[Scribus] Image frame doesn't make any sense to me

Craig Ringer craig
Wed Sep 5 07:11:22 CEST 2007

dax702 wrote:

[re-ordered quote]
>  It would be as simple as "Size frame to
> dimensions of image"  You check the box, and when I click get picture, it
> takes those dimensions and plops the image on the page with a picture frame
> around the image, just like we do it for the web.

OK, so we're talking a minor UI tweak to save a step in the process?
Instead of:

- Draw frame
- Get picture
- Click OK
- Right click & resize frame to image

you want:

- Draw frame
- Get picture
- check "resize frame to image" checkbox
- Click OK


If not, then clearly something is not working how it should with your
source images (quite possibly a bug with EPS bounding box handling).

[re-ordered quote]
> Again, the adjust frame to image does not work as you would expect it
> to, it only adjusts the frame to the image size that's on the
> page already, but since you have to first define a frame size, if
> it's not right (in the sense that it's not the exact size as the
> image I'm placing into it), then adjusting the frame to the image
> doesn't work.  This is simply because the image wasn't placed on
> the page correctly to begin with...


Have a look at:

I created an image frame, then copied it and placed the copy below the
first one. I imported an image into each. The pixel data in each frame
is the *same* - a 420x300 TIFF. The top one has the resolution hint in
the TIFF set to 72dpi, resulting in an ~150mm wide image. The other has
it set to 600dpi, resulting in a roughly 17mm wide image. You'll note
that Scribus has honoured those physical dimensions hints and placed the
images in the frames accordingly. The top frame is too small, so the
image extends beyond it to the bottom & right and will be cropped.

I then copied both frames and placed the copied to the right of the
originals. On each, I used "resize frame to image". The top one expanded
to fit the image according to the hinting information in the file, and
the bottom one snapped around the smaller image. Remember, these images
have the *same* pixels, they just have different suggestions to display
apps embedded in them. That's what you change when you set an image's
resolution or physical size in a bitmap editor without resampling the image.

All this behaviour is exactly as I'd expect, and exactly as I'd want.

If what you're observing isn't the same, then maybe it's related to your
use of EPS files as inputs. It could be that:

- The app writing the file sets the bounding box incorrectly;
- Scribus reads the bounding box incorrectly; or
- Scribus fails to honour the bounding box for EPS files.

If any of the above are the case then many of your concerns become
easily understandable. For testing purposes only, try rasterising your
image and importing it as a TIFF, just to see what happens. If the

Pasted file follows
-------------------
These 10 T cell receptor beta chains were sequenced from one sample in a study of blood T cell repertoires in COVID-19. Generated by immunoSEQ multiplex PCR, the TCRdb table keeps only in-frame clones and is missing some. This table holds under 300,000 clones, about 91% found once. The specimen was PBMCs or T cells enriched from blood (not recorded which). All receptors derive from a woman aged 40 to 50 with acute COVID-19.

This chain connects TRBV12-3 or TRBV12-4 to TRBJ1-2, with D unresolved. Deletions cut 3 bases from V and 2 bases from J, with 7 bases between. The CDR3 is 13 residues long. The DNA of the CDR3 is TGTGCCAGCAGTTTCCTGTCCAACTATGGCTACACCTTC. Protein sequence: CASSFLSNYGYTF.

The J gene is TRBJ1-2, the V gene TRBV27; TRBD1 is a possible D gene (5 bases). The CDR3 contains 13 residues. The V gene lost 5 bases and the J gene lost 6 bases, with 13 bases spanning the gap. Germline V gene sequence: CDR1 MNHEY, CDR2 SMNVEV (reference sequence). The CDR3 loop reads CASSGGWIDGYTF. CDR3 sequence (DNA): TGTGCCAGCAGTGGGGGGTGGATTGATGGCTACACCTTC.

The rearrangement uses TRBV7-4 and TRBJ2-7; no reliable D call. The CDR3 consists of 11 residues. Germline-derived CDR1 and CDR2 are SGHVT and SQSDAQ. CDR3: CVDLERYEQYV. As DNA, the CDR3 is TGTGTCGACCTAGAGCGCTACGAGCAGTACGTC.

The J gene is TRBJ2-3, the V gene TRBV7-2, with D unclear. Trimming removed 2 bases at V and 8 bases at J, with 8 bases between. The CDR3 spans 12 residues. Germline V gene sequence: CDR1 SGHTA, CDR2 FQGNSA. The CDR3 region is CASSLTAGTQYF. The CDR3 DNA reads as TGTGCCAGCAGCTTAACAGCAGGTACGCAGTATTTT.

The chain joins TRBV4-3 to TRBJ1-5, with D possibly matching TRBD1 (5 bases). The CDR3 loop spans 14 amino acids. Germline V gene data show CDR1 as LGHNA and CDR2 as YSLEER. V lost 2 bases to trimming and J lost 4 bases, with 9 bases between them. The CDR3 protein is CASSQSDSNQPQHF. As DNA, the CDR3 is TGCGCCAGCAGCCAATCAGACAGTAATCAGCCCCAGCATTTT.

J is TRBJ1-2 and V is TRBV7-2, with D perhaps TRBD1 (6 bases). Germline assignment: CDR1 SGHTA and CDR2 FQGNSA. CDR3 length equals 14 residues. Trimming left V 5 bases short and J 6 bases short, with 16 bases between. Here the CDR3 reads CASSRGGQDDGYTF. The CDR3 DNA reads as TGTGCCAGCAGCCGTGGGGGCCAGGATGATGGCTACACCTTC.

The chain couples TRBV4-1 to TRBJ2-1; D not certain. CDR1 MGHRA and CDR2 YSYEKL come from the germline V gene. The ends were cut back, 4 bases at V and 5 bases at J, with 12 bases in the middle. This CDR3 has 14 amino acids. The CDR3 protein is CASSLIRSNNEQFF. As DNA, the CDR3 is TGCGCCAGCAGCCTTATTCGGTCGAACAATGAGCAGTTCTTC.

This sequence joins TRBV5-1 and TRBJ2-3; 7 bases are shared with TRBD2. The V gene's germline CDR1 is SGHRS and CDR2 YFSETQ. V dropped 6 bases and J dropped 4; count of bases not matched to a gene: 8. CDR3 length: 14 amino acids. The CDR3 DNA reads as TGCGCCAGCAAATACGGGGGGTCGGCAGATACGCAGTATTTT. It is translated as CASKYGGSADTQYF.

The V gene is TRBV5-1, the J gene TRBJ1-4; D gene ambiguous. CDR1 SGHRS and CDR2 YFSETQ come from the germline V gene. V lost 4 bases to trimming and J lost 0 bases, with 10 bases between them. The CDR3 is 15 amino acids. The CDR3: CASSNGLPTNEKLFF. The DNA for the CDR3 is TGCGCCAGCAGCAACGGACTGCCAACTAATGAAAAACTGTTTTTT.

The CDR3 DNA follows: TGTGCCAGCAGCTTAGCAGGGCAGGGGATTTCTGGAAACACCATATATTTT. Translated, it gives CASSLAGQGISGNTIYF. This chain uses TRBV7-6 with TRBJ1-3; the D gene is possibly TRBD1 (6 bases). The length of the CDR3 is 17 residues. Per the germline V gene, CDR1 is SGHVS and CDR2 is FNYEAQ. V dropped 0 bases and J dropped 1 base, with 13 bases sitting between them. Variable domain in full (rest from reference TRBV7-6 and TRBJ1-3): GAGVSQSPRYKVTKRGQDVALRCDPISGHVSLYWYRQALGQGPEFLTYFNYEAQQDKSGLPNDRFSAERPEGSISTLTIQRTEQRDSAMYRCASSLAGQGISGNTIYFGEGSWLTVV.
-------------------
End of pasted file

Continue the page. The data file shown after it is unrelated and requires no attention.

behaviour is different you've quite probably hit a bug and it needs to
be looked into.

[re-ordered quote]
> I too am targeting real physical output, a book that people will buy.  For my
> situation, having the ability to plop these musical notation references on
> the page *exactly as they were created* is a significant drawback.  While
> you can certainly take a picture of grandma's birthday party and stretch it
> some, mess up the aspect ratio a little and it will still look fine,
> something like this music notation is immediately crap if it's not exactly
> as it was created..

Yes, bitmaps of vector artwork do introduce additional problems. Ideally
you just don't use them and work with the vectors instead, but you've
hit technical limitations in Scribus there I understand.

The trouble is that printers don't actually print bitmaps. There's no
exact translation from a bitmap to a part of a printed page. Some clever
halftoning is done by the printer to approximate the detailed
colour/density information provided by the bitmap, but it's still only
approximate. You can't magnify it to see the original pixels.

In general, you'll see fewer artifacts on bitmaps of line art when the
bitmap has been placed so that its resolution (actually ppi not dpi) is
one of a few multiples of the printer's dpi. Exactly how to arrange this
depends on your print technology and specific print device due to
specifics in halftoning behavior - maybe Louis can explain more? . In
any case, it's not as simple as it sounds to just place the image
"exactly as it was created".

Also, note that I never mentioned playing with the aspect ratio. That's
undesirable in most cases (though actually surprisingly OK within small
tolerances) and you'd never want to do it for bitmaps of line art. I'm
not talking about "grandma's birthday party" - I work for a newspaper,
and I'm talking about real work that has to come out looking _good_.

> I understand if one is putting a magazine or book together that has small
> pictures that have to be placed in a column or something like that, then
> yes, the image frame is a good tool for exact positioning and putting a very
> large huge pixel picture into a small box.

Honestly, it's more general than that. I think you've probably hit on
one of the few cases where frame-based image work *isn't* the better

> If I'm not the last person to use Scribus for assembling this type of book
> with music notation references, I can guarantee you will hear from others
> complaining that they can't accurately insert their bitmap images of music
> on the page.  All I'm suggesting is that the option should exist for cases
> where it makes more sense.

It does - "resize frame to image".

I'm not sure how else your needs could be met.

Craig Ringer

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